decade but within it within the next fifty or one hundred fifty years and then we will need atomic energy and I think this is quite clearly seen for instance in England where I just know they are pushing forward strongly with their atomic energy program because they are short of crude. Yes professor from bites occur when you talk about the fear of atomic energy as the most common reaction that you encounter among your fellow Germans. I think that can be verified also by fairly prevalent feeling in the United States. Would you say so. I remember that at the time that the first two atomic bombs were dropped in Japan ending the war victoriously for the allies that the scientists that is the
nuclear scientists or regarded as perhaps the greatest of heroes. And I remember predicting quietly to myself that the time might come when like so many suddenly created heroes they might be regarded as bums and to some extent I think perhaps if you understand my vernacular when I use the word bombs to some extent I think that time has come also in the United States. And that is that the developments along this line are regarded fearfully on the whole and I am wonder whether these scientists were heroes or bombs or whether they were not pretty much people doing the same sort of
morally responsible job which I do. Which mosque where were you moving very close to the truth. Personally I'm not so very much inclined to think of scientists as being heroes. I think in Hero there are heroes and the heroes are were very well defined handsome but the and they are are even heroes in science. But I wouldn't say that the scientist in himself is a hero. The scientist is interested if I am not saying or I'm not speaking of playing I may have put it very suddenly or perhaps rightly so saying he's interested in truth but being interested in truth is in itself not dangerous and therefore there is no hero is minute.
But it is a very good thing and would really be inclined to say that this scientist might be a great help to man and if he sticks to that that he wants to know truth. There's just this one thing to be the truth does not only mean about the atomic nucleus but for instance just as well about the consequences of what we do. And this truth which was forgotten was as long as we didn't need to know was to know it I think has now penetrated the mind of many scientists. And therefore I remember very well that in 45 some of my friends and I said Well now we can really Worthing not far from the hole that we will even live to see the day when they hang the physicists.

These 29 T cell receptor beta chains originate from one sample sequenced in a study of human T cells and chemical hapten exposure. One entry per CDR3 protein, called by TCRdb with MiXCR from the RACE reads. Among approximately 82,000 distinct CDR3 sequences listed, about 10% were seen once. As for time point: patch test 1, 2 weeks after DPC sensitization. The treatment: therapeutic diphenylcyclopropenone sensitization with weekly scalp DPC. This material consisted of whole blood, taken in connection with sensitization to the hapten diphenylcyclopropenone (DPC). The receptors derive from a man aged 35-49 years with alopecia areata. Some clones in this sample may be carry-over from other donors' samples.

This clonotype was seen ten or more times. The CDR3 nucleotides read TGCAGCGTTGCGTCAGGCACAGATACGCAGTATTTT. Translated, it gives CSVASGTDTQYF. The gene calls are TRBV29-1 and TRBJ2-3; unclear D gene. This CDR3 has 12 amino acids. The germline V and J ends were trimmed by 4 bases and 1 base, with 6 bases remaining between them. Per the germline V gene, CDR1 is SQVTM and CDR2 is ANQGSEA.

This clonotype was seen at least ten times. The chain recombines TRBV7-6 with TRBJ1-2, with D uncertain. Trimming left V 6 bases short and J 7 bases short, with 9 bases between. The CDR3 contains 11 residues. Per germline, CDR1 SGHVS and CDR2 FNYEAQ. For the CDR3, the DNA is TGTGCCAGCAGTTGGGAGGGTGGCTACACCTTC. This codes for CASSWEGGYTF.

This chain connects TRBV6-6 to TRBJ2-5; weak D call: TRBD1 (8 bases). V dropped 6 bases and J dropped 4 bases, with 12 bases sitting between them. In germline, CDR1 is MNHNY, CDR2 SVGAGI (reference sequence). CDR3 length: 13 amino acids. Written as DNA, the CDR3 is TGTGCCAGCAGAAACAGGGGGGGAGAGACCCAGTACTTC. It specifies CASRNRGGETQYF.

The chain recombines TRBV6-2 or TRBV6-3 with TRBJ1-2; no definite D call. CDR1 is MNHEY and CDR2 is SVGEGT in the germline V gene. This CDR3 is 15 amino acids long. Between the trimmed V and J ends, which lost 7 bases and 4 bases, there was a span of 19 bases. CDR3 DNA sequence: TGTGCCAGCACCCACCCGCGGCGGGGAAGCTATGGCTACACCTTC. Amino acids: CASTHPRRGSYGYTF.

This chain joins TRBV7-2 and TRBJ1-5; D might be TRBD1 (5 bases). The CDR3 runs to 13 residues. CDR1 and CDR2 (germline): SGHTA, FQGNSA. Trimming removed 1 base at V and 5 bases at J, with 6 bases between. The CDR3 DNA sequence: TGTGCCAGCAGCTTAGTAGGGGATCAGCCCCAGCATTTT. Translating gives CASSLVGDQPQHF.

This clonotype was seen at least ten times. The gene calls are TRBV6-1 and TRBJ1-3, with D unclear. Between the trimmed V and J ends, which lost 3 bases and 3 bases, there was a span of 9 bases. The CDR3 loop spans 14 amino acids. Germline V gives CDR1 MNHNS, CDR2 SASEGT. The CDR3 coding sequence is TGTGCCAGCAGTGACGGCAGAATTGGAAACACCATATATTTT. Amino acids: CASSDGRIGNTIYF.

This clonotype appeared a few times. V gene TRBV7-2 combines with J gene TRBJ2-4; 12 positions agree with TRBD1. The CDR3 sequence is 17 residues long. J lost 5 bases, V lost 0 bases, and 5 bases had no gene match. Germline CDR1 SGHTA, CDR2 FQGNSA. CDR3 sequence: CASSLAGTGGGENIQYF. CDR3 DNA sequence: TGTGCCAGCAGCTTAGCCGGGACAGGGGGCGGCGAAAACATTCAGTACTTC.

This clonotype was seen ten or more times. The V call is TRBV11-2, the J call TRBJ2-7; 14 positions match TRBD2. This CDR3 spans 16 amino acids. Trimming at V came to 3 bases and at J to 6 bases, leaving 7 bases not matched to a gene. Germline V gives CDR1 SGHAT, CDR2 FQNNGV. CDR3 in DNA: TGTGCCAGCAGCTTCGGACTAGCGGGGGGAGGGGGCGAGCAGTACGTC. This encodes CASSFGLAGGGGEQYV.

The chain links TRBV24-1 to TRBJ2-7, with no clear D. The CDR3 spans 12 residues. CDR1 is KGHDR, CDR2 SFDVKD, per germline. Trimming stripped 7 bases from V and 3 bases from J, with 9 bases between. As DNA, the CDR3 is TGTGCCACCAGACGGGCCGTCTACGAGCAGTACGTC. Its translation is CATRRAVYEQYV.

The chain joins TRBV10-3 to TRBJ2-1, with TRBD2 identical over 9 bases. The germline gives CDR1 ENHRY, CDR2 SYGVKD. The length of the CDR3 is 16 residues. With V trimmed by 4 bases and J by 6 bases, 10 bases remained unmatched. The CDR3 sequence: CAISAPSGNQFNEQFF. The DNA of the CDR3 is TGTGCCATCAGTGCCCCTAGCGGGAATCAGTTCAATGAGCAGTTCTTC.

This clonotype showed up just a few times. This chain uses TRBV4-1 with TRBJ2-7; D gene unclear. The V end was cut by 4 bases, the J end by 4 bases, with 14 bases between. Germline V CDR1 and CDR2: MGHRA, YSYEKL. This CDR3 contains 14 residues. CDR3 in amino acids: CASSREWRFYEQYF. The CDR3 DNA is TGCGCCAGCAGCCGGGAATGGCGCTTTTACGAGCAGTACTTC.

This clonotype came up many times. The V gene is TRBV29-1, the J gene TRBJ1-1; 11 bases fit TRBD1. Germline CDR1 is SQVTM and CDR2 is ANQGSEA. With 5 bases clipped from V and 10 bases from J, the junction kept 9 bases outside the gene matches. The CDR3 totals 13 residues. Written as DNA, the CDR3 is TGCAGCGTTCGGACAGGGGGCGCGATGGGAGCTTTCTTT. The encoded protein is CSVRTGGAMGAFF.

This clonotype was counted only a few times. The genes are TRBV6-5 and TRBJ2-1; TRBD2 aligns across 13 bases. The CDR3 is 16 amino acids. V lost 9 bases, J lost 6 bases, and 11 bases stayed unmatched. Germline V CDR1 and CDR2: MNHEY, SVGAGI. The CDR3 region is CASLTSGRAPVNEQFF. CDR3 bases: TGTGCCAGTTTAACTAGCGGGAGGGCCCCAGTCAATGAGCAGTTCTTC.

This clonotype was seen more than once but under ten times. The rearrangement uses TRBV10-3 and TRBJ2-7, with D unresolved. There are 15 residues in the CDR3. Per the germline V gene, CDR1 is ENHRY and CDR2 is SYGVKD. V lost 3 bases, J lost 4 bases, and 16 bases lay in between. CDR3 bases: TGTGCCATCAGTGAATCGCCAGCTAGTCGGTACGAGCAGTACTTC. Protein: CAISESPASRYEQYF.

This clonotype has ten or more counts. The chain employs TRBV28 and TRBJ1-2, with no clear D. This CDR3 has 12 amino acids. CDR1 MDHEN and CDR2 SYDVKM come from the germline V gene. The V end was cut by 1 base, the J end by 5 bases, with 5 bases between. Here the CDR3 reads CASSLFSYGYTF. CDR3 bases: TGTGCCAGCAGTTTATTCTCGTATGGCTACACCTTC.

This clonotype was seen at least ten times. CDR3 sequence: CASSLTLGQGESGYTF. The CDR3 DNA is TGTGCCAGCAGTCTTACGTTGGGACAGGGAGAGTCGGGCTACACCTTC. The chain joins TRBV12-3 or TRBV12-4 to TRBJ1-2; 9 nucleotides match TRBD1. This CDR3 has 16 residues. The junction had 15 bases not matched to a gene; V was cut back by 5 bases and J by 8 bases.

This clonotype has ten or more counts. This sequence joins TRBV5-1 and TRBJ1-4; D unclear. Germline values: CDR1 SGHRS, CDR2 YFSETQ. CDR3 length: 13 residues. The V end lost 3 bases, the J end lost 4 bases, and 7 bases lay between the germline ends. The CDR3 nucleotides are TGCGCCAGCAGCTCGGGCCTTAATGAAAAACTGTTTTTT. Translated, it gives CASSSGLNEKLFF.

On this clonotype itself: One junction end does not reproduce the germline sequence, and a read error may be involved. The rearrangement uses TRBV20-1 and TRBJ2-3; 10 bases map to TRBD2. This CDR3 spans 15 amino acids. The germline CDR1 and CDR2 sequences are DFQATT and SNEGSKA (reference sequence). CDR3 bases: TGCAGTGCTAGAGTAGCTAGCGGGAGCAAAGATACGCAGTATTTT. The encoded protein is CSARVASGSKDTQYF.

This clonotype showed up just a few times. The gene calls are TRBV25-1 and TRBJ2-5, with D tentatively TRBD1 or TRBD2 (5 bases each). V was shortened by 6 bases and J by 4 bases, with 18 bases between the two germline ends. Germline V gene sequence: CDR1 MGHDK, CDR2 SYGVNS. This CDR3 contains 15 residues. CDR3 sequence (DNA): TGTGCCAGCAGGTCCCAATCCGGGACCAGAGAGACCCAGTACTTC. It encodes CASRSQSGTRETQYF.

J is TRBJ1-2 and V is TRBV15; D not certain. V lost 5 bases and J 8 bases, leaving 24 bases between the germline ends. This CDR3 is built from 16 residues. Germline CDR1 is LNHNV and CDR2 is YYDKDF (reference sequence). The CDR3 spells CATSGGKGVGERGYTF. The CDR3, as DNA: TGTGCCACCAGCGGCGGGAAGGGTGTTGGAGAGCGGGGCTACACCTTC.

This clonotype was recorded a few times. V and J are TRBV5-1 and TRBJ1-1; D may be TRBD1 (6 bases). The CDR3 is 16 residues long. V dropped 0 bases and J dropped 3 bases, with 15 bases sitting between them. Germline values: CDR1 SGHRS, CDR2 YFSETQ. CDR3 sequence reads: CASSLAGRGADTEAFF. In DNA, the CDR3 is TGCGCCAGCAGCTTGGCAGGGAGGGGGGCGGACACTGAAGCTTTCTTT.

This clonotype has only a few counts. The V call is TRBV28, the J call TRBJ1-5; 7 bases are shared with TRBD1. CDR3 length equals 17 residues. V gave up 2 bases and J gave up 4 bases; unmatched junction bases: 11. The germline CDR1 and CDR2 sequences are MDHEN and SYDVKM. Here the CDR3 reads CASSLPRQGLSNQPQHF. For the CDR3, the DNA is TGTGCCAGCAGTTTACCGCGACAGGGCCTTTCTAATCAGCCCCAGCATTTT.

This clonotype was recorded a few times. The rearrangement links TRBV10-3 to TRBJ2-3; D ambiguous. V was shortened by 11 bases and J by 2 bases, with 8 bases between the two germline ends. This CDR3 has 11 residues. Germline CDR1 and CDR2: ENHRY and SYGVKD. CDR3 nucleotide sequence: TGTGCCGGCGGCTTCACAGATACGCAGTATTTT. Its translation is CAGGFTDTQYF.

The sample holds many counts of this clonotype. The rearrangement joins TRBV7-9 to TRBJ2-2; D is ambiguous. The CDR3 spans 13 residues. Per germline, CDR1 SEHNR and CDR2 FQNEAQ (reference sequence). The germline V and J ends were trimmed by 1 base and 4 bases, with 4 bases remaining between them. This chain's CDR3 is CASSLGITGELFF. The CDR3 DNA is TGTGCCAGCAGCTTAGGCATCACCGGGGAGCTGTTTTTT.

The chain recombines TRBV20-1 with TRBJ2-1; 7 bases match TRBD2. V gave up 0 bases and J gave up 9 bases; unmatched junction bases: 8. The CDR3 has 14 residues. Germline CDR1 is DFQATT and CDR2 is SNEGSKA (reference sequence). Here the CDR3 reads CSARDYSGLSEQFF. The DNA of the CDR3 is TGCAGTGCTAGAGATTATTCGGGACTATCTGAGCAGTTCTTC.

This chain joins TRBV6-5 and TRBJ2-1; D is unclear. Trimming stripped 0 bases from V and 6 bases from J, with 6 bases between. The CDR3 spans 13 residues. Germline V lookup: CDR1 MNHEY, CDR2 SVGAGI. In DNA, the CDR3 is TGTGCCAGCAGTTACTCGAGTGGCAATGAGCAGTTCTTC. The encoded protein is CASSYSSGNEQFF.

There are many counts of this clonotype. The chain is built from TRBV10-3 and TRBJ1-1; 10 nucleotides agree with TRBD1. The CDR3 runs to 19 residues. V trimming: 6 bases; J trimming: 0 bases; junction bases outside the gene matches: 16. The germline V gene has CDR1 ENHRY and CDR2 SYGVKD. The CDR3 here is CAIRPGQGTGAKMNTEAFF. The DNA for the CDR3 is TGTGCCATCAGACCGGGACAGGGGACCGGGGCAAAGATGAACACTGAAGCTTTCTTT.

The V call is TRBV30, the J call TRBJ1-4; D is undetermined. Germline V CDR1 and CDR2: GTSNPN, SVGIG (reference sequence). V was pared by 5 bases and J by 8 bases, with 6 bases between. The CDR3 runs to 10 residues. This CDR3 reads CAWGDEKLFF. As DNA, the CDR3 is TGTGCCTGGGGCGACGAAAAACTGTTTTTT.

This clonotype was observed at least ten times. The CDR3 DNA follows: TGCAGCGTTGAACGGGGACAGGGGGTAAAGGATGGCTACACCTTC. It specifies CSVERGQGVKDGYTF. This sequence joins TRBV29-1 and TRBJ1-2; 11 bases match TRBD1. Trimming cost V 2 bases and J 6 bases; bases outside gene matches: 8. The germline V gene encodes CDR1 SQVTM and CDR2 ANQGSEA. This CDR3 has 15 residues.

Because they are so much afraid of what the physicists do. Well this may happen. No I'm not. But in any case I think that the scientists should do with it and is prepared to do it in their that he tries to see the consequences of what he does quite clearly and being a citizen. If he is a citizen of a free country he may take his share in the freedom for expressing the truth but it doesn't leave the lead two different lives at once. Sense the truth of science doesn't know or doesn't know in itself. Implied consequences or it does not in itself necessitate consequences. He can say I have discovered this.
It is not for me as a scientist I am not an engineer I am a scientist. I don't apply it. I have some notions moral notions as to how it might be better or worse applied. But I have discovered this. Here it is at the same turn him as the morally responsible man and citizen who must be concerned with the consequences of every piece of truth which he and others think it must. I think you must be concerned with the consequences. But isn't he living two lives then. Or are we all we're. Don't you think we are living two lives in that sense. This scientist who would just discover something and then say well what happens later on with it is pick a sion and I'm not concerned with that. To me looks like a man who gives his children matches and tells them shows them how to live them and then he